A pogrom is distinct from a general sectarian riot because it involves the targeting of a particular minority group and a certain degree of complicity of the state. The culmination of the period of unrest during the anti-CAA protests was a brutal pogrom that started in Northeast Delhi on February 23, 2020. An analysis of the data on death toll reveals that there is a clear religious disparity in the people who died in the pogrom. Nearly 51 people lost their lives, out of which only 13 were Hindu and 38 were Muslim.
The events were set in motion when Kapil Mishra, a BJP leader who had just lost his seat from Model Town in Delhi assembly elections, sparked the violence by inciting a Hindu mob to violently remove a group of Muslims who were blocking a road in north-east Delhi in protest against the CAA. Addressing the peaceful protest, Mishra issued inflammatory remarks to attack Muslims which resulted in a massive eruption of violence, and arson. The pogrom spanned over four days with the Delhi police seen complicit in the violence witnessed. During the pogrom, Muslim-owned businesses and property were set ablaze, their shops were demolished and many Muslims were killed while others were beaten up by Hindu mobs.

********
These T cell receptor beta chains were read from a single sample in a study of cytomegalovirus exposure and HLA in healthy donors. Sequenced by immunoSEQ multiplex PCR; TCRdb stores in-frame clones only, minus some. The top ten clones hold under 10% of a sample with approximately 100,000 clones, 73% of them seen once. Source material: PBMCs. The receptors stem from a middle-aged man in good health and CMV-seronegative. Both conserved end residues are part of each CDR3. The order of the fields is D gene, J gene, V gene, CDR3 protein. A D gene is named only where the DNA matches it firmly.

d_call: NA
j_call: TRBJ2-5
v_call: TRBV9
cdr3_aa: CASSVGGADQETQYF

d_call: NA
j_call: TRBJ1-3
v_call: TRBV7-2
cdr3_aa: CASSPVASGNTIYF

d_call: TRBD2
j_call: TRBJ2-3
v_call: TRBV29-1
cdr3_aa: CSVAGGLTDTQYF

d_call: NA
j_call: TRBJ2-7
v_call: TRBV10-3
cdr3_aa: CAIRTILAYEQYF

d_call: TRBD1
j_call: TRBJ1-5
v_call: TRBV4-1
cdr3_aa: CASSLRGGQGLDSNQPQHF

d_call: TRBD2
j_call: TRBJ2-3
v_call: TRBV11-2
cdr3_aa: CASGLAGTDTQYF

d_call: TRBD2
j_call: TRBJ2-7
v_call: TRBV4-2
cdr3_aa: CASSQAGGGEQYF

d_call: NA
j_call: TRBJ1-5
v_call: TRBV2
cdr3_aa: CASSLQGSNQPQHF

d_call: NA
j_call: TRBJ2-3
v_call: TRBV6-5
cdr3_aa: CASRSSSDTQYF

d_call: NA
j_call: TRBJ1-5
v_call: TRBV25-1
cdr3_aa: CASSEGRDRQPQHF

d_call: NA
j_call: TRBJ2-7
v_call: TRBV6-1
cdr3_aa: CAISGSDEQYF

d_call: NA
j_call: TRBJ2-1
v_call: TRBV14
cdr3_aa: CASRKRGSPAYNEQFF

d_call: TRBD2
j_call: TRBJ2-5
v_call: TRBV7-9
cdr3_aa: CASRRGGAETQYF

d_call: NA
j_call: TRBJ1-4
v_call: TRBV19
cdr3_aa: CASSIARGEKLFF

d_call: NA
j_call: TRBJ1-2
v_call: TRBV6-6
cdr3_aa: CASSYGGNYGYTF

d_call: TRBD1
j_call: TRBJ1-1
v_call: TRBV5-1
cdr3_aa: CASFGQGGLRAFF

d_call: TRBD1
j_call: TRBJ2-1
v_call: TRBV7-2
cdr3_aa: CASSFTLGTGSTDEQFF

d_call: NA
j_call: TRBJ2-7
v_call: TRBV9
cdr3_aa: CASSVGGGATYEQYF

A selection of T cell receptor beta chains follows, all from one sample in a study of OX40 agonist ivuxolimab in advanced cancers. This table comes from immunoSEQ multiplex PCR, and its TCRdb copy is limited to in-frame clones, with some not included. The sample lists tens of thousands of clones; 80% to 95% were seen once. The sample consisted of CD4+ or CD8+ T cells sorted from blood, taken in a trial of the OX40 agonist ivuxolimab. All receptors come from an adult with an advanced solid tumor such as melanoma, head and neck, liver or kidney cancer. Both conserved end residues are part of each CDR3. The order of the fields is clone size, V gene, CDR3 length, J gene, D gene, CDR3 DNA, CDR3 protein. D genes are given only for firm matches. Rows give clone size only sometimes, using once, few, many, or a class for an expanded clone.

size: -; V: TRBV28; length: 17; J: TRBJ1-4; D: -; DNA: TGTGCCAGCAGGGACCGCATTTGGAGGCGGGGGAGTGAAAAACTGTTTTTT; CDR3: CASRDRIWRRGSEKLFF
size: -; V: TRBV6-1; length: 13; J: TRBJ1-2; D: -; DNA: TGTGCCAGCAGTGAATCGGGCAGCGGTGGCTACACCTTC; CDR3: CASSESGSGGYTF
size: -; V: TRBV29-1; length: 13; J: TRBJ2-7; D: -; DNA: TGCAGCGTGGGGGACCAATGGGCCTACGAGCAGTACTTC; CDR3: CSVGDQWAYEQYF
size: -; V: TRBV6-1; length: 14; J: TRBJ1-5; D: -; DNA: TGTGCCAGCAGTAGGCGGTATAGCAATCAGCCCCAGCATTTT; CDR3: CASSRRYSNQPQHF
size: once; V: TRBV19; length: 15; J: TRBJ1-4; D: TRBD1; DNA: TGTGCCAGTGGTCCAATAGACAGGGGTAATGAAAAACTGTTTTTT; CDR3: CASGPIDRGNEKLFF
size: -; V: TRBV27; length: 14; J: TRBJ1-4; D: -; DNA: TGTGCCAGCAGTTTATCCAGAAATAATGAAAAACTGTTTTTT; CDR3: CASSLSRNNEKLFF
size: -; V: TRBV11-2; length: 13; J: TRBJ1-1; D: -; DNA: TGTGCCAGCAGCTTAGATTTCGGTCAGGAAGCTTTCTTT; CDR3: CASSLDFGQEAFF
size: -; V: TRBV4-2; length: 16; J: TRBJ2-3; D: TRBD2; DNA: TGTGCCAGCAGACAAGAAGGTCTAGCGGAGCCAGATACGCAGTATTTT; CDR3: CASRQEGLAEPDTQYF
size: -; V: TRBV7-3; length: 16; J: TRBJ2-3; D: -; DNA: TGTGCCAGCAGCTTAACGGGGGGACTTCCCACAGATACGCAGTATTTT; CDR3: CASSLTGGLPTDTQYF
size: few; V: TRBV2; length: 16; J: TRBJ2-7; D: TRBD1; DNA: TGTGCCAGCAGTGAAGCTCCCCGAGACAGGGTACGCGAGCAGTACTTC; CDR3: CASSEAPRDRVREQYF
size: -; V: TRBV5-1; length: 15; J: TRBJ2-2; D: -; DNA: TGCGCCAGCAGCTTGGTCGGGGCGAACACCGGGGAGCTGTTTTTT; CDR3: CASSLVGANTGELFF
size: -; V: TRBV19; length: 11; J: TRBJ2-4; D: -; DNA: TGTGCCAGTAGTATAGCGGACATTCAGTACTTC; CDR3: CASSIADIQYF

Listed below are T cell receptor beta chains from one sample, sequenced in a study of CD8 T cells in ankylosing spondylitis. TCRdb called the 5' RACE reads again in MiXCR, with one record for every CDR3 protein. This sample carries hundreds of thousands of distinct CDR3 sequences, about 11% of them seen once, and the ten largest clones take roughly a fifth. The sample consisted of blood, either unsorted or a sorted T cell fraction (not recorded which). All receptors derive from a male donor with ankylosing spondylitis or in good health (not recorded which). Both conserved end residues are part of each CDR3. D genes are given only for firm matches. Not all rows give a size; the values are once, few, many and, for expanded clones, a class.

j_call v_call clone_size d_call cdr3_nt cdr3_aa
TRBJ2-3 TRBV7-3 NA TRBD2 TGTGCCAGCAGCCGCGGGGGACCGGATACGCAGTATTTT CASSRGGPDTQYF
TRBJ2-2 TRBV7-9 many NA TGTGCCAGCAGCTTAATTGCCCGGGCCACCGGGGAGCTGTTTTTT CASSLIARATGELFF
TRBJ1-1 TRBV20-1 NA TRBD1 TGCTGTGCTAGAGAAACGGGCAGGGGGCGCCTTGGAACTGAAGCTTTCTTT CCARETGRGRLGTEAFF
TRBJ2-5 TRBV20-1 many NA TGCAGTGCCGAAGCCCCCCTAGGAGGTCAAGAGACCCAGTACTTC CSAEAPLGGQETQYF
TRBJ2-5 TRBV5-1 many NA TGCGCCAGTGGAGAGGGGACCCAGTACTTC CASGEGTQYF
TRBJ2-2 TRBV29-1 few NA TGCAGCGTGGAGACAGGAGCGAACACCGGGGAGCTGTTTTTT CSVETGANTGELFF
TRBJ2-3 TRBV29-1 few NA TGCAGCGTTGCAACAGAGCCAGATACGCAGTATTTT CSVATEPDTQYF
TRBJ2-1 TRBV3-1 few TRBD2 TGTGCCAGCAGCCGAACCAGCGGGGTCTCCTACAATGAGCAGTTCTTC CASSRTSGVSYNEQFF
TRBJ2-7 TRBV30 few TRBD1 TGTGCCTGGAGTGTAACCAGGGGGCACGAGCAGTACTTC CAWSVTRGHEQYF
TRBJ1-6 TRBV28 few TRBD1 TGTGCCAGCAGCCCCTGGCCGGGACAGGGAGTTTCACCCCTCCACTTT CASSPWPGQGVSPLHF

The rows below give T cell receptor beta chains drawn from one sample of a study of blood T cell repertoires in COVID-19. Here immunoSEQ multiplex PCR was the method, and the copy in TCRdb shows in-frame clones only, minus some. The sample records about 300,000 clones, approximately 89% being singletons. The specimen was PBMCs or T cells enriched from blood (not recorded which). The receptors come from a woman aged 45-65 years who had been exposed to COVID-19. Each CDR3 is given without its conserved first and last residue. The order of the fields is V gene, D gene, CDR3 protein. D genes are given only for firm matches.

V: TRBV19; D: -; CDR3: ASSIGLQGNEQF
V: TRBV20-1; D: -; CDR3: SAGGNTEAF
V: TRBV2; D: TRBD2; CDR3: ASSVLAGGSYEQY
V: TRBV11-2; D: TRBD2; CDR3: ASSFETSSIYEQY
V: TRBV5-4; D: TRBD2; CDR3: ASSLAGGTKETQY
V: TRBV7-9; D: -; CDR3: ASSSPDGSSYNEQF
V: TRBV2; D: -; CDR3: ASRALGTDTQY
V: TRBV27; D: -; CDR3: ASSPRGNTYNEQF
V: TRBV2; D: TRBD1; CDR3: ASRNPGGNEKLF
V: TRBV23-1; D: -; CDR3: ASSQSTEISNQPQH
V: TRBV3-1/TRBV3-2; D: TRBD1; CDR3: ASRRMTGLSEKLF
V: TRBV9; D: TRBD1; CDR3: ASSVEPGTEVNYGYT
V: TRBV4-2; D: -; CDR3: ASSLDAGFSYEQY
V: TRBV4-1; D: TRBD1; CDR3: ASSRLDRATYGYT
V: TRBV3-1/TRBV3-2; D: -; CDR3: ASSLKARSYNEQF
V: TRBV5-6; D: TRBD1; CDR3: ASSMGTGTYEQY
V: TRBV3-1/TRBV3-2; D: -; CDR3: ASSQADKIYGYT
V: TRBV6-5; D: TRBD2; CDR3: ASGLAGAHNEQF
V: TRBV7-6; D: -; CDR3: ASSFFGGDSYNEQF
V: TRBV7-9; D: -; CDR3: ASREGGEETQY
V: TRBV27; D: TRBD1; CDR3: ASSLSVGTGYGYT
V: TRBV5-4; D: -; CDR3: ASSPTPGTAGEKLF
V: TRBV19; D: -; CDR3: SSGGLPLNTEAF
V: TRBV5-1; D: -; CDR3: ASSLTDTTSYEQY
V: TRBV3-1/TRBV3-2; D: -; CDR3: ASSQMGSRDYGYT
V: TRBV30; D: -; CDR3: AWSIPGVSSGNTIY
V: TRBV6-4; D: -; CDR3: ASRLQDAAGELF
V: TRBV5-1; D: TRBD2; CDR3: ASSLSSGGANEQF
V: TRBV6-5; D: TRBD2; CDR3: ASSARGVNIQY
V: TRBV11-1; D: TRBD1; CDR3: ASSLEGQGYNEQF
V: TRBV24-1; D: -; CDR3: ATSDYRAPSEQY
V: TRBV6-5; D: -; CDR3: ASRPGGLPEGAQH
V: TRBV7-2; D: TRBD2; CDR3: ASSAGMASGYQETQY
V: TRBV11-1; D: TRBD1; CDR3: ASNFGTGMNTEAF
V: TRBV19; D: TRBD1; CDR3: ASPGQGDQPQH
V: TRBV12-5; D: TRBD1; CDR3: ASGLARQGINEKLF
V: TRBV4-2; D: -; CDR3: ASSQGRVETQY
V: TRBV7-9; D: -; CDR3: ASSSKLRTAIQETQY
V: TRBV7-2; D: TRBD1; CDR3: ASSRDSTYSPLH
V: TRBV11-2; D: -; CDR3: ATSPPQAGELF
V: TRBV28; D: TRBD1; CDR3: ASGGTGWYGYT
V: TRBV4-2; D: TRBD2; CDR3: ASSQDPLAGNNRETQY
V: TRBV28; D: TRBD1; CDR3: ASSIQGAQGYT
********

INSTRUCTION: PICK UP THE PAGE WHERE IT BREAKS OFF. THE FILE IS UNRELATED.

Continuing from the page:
The fact finding reports submitted by the Delhi Police to the Ministry of Home Affairs (MHA) termed anti-CAA protestors as ‘antiHindu’ and ‘Left-jihadi’ elements who were conspiring to create unrest and resentment. The police displayed gross negligence in putting a halt to the violence. Let alone controlling the violence, the police allowed CAA supporters to hold a counter protest very close to the anti-CAA protest site and overlooked Kapil Mishra’s inflammatory speech. There are numerous accounts of people calling the Police for help when goons were trying to break into their houses or beat their family members, but the police remained a silent onlooker to the pogrom. Additionally, the violence could have been avoided or controlled if the Rapid Action Force was deployed when violence broke.
Now, about 7 months after the pogrom started, the Muslims of Seelampur, Jaffrabad and other localities in Delhi are still reeling with the shocks of the dark days in February.